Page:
The relationship between food and cancer has been investigated a great deal. For instance, regularly eating fresh vegetables has been shown to reduce cancer risk.
Conversely, regularly eating red meat increases the risk of certain cancers. Over the years, there have also been a number of studies looking at the links between obesity and cancer. However, the impact of when food is eaten has been much less studied.
A recent study investigated potential links between meal timing and two common types of cancer: prostate cancer and breast cancer.
These cancers are also known to be linked with night-shift work and disruption to the biological clock, which infers that they might be sensitive to the timing of lifestyle factors, too.
The paper titled “Effect of mistimed eating patterns on breast and prostate cancer risk (MCC‐Spain Study)” was published in the International Journal of Cancer on July 17.
“What we know from experimental studies is that we are conditioned to function in different parts of the day,” said lead author and ISGlobal researcher Manolis Kogevinas. “We – not only humans but all living organisms – have developed throughout time functioning differently in day and night.”
Data on 621 cases of prostate cancer and 1,205 cases of breast cancer were examined by the research team. In addition, a control group with more than 2,000 men and women (who did not have cancer) were also taken into account in the study.
The participants provided information about their lifestyle, chronotype, meal timing, sleep habits, and more by filling out questionnaires. They also reported the extent to which they followed cancer prevention recommendations such as limiting alcohol intake and avoiding smoking.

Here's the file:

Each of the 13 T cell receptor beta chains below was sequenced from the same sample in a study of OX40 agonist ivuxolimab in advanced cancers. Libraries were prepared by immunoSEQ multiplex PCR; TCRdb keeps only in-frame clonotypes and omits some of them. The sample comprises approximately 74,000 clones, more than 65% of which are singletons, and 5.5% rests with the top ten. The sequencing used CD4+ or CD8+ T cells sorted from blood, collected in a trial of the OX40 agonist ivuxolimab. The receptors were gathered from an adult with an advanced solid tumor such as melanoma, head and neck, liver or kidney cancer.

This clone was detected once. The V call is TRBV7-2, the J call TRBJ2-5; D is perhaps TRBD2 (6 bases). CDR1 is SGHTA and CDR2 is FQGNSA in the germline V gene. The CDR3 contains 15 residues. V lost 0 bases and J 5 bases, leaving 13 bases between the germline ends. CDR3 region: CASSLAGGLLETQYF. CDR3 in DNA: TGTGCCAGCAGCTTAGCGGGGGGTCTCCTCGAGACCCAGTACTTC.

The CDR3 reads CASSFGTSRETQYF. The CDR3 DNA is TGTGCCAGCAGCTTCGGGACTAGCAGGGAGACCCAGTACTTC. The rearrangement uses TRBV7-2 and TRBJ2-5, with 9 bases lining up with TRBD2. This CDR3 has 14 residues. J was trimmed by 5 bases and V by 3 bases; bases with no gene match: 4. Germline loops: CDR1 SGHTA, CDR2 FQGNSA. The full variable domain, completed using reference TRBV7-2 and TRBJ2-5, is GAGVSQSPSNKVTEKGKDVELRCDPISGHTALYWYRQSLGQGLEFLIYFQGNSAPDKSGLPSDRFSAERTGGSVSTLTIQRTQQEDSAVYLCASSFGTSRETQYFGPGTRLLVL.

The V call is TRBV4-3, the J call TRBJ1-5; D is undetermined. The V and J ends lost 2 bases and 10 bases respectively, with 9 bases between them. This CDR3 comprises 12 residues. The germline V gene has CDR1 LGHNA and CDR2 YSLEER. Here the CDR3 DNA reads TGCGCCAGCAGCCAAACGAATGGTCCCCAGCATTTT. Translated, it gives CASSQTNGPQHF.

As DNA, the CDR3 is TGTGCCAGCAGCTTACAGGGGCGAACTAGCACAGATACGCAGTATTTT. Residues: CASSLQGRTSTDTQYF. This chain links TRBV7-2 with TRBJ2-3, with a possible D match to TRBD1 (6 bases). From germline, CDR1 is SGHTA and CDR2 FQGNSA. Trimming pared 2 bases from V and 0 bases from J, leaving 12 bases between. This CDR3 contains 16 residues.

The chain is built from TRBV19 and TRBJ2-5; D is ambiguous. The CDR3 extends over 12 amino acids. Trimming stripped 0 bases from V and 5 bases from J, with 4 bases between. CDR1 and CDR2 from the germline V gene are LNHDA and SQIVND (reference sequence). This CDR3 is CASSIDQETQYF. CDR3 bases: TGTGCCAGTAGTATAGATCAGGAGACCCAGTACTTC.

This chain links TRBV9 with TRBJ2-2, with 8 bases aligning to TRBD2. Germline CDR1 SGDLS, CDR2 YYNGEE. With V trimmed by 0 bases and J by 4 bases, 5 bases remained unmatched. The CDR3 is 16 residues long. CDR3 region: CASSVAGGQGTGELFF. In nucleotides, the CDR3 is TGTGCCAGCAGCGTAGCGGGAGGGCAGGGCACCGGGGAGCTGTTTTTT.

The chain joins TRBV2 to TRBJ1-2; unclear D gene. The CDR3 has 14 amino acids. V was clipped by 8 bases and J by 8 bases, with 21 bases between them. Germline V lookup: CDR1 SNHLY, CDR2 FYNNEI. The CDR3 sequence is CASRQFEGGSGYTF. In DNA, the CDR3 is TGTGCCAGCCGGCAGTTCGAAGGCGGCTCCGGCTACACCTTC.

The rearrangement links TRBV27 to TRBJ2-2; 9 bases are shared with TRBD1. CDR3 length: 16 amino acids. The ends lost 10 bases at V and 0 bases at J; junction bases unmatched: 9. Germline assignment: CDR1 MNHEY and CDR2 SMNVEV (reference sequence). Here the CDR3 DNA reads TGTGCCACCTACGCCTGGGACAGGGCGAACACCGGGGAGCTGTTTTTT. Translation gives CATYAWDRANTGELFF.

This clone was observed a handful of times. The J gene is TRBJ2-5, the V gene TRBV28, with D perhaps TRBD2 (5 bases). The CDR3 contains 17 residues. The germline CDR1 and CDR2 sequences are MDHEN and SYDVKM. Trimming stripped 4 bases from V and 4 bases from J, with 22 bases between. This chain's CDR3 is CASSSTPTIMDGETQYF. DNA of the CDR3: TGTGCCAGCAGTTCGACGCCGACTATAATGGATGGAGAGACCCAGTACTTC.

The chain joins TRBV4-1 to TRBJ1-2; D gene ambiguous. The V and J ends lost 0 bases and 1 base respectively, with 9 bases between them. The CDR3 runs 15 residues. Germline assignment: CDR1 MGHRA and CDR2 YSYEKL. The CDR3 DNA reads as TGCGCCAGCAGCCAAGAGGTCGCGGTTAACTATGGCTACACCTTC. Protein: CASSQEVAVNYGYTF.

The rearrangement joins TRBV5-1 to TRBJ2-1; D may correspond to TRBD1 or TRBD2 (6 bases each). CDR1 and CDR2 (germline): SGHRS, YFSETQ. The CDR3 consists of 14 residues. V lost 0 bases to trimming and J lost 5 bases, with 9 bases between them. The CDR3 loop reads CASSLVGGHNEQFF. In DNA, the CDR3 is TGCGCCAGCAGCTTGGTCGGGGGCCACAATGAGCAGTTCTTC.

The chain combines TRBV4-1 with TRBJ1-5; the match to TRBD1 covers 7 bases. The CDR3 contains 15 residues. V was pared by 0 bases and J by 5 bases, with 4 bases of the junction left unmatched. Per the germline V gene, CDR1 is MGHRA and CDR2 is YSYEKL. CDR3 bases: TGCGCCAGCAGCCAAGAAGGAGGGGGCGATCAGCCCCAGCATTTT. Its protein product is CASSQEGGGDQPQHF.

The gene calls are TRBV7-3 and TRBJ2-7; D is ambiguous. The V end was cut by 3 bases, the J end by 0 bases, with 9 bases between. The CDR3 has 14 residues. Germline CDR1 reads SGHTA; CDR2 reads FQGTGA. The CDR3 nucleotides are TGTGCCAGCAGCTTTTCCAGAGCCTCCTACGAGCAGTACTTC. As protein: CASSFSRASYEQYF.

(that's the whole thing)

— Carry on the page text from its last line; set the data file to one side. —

The people who followed the recommendations were also more likely to have a longer interval between their dinner time and the time they went to bed.
Compared to those who ate after 10 p.m. or went to bed right after dinner, those who ate their last meal of the day before 9 p.m. were found to have a 20 per cent lower risk of breast and prostate cancers.
If these findings are confirmed, they will have implications for cancer prevention guidelines, potentially including the timing of meals as an important factor. The authors noted that such recommendations could be impactful in cultures, such as those of southern Europe, where people tend to eat dinner late.
But the researchers only found an association and could not identify the exact mechanism to explain it. Given that the study was based in Spain, future studies will also require a more diverse group of participants.
Findings from previous research may be relevant as they have noted how the timings of meal consumption can affect our metabolism and insulin levels.
“Population-based studies have found that people that eat late at night have higher rates of obesity and worse metabolic profiles,” said Catherine Marinac, a research fellow at the Dana-Farber Cancer Institute who was not involved in the study.
“And in particular, we have found that people that have a longer nightly fasting duration, which might imply less late-night eating, have better blood sugar control and a lower risk of cancer recurrence.”
Source: Medical Daily